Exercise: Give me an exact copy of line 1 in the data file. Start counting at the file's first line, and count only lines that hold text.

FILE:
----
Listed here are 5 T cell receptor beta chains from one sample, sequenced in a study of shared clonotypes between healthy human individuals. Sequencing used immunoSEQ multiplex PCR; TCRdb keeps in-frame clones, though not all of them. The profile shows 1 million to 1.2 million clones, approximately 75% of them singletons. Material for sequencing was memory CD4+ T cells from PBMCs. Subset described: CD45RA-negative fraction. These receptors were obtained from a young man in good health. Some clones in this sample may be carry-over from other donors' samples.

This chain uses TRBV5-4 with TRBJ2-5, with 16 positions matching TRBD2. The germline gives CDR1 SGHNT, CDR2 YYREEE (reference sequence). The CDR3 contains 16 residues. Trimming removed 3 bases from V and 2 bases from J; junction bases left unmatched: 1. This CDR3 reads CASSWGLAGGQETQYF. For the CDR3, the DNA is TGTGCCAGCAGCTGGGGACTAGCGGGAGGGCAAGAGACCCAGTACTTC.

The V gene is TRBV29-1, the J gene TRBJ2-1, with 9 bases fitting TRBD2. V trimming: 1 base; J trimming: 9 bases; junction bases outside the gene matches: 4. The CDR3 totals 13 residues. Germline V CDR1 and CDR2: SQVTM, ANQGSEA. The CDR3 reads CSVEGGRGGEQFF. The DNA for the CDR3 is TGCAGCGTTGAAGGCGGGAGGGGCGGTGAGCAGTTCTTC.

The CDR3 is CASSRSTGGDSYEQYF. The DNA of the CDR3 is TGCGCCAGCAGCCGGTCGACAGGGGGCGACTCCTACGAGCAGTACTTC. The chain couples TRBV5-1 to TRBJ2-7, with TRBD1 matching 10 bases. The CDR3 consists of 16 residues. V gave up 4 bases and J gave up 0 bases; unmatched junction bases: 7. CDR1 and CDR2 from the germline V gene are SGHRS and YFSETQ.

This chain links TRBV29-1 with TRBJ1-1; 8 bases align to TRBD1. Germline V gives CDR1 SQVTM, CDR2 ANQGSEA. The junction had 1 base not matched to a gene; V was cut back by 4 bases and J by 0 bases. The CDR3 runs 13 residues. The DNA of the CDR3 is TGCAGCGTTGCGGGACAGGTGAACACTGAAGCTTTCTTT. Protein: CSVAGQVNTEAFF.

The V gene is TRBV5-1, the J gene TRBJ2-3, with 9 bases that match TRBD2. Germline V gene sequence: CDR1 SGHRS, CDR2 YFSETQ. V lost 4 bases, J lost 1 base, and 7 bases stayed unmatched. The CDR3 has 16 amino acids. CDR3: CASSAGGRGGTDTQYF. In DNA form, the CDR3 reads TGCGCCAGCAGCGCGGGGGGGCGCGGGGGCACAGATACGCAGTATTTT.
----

Listed here are 5 T cell receptor beta chains from one sample, sequenced in a study of shared clonotypes between healthy human individuals. Sequencing used immunoSEQ multiplex PCR; TCRdb keeps in-frame clones, though not all of them. The profile shows 1 million to 1.2 million clones, approximately 75% of them singletons. Material for sequencing was memory CD4+ T cells from PBMCs. Subset described: CD45RA-negative fraction. These receptors were obtained from a young man in good health. Some clones in this sample may be carry-over from other donors' samples.